7000. In 1840 the business of the bank had increased
to nearly a quarter of a million, and was yielding a
profit to the Company of 15 per cent. ; but as it was an
obstacle in the way of the Company in its efforts to
obtain a charter of incorporation, it was in the following
year transferred from the Company and established
upon an independent footing as " The South Australian
Banking Company." Mr. McLaren, the general manager
of the South Australian Company, on his return to
England in 1841, stated to the shareholders, " I do not
hesitate to say that the progress of the colony, and the
success of individual colonists, has been more owing to
the Bank of South Australia than to any other cause
whatever perhaps I might say, than to all other causes
put together."

The total quantity of land possessed by the Company
in the first instance was 102 town acres, 13,770 country
acres, and 330 acres for the first settlement at Kangaroo
Island. At the sale of town land in March, 1837,
sixty-six acres more were purchased in the " city,"
making a total of 168 town acres, including six at the

Pastoral pursuits were among the first labours entered
into by the Company in the colony. Pure merino rams
and ewes, selected with great care and at much expense
in Saxony, were early sent out, as well as some pure


Leicesters and South Down sheep and Cashmere goats.
Later on choice stock of various kinds were sent out
by the Board in London to improve the breeds in the
colony. The number of prizes awarded from time to
time to the exhibitors of the Company's live stock was
evidence of the value of the importations.*

In horticulture the Company introduced the vine,
Zante currant, olive and other fruits, but beyond estab-
lishing the fact that the soil and climate were suitable
for their growth and culture, and the formation of a
small nursery, no attempt was made to enter into com-
petition with the settlers in the production of fruit and

The fishery operations of the Company were on an
extensive scale, and embraced the sperm, black, and
off-shore whale-fisheries, besides white fishing for home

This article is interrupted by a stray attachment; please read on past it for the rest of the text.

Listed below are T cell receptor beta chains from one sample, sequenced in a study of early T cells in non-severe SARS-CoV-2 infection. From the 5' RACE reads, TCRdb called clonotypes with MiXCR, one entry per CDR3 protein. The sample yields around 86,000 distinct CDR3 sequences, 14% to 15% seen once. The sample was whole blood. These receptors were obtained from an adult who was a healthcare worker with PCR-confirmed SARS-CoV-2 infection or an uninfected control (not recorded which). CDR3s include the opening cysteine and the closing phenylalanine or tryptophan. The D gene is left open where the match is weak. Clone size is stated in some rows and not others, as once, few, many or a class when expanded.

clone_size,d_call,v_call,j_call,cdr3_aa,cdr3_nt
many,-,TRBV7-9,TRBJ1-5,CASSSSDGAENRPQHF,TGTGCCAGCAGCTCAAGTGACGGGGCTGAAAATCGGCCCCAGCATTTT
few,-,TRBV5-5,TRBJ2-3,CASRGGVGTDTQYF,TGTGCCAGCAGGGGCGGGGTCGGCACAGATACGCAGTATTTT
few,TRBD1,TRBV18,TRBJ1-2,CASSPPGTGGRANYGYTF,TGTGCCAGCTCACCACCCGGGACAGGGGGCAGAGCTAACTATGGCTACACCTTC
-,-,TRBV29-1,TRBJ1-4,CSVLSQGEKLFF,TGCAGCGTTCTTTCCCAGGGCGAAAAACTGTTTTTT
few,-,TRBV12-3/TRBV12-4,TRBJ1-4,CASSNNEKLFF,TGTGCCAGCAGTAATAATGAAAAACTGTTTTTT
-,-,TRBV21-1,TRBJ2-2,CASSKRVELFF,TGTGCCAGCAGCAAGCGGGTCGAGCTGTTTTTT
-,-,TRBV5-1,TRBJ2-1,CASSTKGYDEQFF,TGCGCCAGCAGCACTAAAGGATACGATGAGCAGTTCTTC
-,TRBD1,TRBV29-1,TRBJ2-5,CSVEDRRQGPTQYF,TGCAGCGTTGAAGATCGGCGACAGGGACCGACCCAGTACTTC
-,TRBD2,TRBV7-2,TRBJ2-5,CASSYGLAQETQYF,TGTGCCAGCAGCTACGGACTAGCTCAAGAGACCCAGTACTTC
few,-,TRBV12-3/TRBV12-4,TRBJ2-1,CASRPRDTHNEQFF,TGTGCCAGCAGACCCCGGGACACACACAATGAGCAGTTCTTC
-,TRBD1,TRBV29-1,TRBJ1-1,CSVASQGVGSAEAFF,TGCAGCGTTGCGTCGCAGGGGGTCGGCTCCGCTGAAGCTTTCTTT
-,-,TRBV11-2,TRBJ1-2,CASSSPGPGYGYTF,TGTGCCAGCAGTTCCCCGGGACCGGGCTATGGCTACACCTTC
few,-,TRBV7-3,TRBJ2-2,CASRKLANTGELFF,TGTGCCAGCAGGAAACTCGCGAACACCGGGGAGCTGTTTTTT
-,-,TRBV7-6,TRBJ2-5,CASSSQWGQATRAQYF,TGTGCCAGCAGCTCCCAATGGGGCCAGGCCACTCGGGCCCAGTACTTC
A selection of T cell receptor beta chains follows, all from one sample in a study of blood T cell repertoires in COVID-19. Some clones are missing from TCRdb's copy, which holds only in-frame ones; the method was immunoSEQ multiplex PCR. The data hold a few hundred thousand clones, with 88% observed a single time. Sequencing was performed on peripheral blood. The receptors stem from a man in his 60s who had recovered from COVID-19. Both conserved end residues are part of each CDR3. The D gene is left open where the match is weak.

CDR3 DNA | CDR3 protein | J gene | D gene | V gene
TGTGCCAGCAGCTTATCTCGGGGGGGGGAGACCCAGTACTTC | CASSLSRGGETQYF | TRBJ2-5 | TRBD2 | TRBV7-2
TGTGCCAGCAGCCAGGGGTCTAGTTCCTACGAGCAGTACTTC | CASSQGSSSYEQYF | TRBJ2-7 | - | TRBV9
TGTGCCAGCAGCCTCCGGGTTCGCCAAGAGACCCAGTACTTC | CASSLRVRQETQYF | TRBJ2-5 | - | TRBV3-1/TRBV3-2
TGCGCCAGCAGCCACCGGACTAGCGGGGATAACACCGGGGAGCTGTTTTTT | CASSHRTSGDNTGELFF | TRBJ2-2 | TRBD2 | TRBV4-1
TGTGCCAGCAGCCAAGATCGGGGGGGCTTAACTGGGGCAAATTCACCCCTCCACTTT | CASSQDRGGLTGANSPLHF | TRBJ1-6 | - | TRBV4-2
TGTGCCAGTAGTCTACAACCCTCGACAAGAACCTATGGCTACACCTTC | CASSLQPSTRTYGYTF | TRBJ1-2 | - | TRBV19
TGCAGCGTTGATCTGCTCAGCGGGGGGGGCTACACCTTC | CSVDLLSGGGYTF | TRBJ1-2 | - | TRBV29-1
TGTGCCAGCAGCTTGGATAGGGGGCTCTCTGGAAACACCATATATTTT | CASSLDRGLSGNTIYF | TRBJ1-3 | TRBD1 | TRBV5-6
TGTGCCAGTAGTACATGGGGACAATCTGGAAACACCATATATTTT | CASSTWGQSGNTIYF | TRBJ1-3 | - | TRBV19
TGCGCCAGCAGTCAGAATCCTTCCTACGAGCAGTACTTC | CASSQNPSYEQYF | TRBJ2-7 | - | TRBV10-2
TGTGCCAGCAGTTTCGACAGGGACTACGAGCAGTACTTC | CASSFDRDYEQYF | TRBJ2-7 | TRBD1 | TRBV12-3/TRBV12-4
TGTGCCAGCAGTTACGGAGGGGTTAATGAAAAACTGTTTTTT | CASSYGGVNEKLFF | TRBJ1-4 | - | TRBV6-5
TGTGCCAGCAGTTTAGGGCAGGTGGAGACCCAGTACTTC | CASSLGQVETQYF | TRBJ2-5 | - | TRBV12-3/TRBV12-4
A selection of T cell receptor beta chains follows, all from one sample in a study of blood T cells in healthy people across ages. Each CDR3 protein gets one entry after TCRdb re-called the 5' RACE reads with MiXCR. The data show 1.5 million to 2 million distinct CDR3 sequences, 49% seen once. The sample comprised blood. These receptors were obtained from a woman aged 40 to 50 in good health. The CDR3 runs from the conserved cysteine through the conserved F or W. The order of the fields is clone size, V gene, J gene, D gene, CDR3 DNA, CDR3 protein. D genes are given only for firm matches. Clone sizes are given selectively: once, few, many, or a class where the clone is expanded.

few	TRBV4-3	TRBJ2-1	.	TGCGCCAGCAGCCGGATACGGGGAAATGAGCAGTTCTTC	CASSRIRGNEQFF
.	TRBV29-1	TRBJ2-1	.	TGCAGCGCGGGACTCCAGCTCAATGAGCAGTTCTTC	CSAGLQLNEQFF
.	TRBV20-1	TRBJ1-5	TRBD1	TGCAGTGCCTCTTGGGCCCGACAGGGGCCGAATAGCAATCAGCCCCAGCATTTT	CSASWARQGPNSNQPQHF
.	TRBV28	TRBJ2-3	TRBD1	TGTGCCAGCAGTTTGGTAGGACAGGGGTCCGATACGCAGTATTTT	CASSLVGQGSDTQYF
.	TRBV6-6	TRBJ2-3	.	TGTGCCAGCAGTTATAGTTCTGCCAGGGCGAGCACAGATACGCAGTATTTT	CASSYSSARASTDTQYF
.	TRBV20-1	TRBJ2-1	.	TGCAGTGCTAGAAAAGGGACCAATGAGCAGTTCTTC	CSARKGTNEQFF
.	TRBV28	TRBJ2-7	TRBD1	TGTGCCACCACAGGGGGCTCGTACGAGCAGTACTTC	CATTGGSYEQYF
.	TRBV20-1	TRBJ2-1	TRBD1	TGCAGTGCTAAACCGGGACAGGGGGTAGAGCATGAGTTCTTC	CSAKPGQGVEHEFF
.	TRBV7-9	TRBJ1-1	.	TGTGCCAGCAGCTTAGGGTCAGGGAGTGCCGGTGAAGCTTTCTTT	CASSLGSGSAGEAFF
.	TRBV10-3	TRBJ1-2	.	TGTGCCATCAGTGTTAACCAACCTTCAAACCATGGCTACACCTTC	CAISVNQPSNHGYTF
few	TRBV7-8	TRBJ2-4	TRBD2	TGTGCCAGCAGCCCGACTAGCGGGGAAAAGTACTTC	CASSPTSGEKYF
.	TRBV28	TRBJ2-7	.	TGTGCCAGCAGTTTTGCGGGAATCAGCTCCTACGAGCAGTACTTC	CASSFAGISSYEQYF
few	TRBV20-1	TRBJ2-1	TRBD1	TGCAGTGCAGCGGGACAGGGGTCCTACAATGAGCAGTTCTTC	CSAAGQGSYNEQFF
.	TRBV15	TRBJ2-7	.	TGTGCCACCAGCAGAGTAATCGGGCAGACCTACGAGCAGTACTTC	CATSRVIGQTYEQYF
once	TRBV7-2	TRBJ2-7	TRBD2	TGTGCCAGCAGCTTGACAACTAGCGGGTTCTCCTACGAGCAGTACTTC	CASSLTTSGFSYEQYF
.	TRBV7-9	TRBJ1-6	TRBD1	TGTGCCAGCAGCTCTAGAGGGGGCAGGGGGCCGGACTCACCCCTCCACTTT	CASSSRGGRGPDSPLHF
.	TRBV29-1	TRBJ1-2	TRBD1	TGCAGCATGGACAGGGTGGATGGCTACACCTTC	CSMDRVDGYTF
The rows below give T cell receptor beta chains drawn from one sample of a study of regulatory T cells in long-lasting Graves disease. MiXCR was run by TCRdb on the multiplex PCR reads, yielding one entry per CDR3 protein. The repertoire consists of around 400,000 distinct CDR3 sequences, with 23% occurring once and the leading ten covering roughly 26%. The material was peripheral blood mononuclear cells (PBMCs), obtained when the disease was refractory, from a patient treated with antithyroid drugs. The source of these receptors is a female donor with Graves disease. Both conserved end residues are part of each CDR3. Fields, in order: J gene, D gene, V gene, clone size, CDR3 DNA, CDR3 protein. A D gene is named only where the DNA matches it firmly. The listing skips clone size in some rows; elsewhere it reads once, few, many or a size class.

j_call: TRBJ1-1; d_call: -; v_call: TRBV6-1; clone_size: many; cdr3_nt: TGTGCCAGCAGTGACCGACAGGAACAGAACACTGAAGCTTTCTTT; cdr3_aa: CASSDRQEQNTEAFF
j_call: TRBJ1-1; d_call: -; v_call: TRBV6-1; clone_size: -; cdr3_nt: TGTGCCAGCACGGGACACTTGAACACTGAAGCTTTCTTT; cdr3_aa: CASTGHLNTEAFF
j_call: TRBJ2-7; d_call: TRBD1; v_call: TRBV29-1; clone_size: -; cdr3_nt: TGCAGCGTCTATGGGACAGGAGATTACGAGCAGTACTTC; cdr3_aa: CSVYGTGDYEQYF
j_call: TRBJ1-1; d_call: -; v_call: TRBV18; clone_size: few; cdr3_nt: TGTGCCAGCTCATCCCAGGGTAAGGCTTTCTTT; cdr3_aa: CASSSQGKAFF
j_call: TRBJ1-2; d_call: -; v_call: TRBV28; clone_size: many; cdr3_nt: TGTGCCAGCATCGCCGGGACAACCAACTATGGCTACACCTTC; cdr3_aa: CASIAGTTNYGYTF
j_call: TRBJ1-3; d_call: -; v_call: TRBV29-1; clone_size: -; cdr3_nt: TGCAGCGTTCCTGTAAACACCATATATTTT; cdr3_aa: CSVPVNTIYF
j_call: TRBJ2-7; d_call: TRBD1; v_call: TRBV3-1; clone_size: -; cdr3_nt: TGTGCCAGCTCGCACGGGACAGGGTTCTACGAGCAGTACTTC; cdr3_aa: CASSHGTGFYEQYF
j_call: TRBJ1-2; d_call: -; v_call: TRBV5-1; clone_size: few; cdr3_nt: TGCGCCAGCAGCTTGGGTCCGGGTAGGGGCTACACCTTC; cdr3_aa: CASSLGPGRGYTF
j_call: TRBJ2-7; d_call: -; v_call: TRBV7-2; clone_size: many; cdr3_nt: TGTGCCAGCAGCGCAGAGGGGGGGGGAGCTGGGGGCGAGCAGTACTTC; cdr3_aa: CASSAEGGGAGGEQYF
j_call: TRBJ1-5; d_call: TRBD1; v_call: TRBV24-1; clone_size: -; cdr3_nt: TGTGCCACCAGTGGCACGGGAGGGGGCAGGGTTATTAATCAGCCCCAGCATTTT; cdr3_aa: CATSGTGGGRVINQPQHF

consumption, salting, and exportation. Five of the
Company's vessels were employed in this industry ;
off-shore stations were established at Encounter Bay
and Thistle Island, the former soon after the landing
of the first settlers, and the latter at an early period
of the Company's existence.

The loss of the South Australian and the stranding
of the John Pirie in Encounter Bay, and also the loss
of three other vessels engaged in this service, led to the
relinquishing of what had once been a profitable pursuit.
Some of the produce of the Company's fisheries con-
stituted the first export from the colony to the mother
country, and as early as the 26th of December, 1836
(two days before the colony was proclaimed), the Com-
pany's manager shipped at Kingscote for exportation
to Van Diemen's Land three barrels of salted fish, con-
taining 1359 mullets and 605 Ibs. of skipjacks. The
trade did not, however, prove profitable, and was soon

One of the largest and most beneficial of the early
undertakings of the Company was the laying out and
opening up of the New Port, as it was called; the

* In May, 1851, the Company relinquished its pastoral pursuits
altogether, and disposed of the whole of its flocks and herds.


erection of wharfs and warehouses, and the construction
of a good road across the swamp to connect the port
with the city. The road was formed at a cost of
about 13,000, and soon after its completion the Com-
pany took in exchange an equivalent in land of the
Government at the upset price, so that the road might
become available for public purposes. This spirited
undertaking greatly enhanced the value of the Com-
pany's property, and was also of incalculable benefit
to the young colony.

The Company in its early days was largely engaged
in the erection of buildings ; but these operations, like
many others, were relinquished in course of time, the
idea of the founder being that the Company might be
compared to a scaffolding, needful to the erection of
a large building, but to be taken down when the building
is completed.

In the early days the Company held a prominent
place in the estimation of the first settlers, who were
indebted to its various establishments for much of their
supplies; hence the "Company's Stores," the "Com-
pany's Cattle Station," the " Company's Ship Station,"
the " Company's Dairy," the " Company's Steam Flour
Mills," the " Company's Buildings," the " Company's
Wharf," and the " Company's Bank," were familiar as
household words. Many of the Company's servants
became most useful colonists, and attained to wealth
and influence.

Enough has been shown here to prove that all the

Online LibraryEdwin HodderThe history of South Australia from its foundation to the year of its jubilee (Volume 1) → online text (page 7 of 34)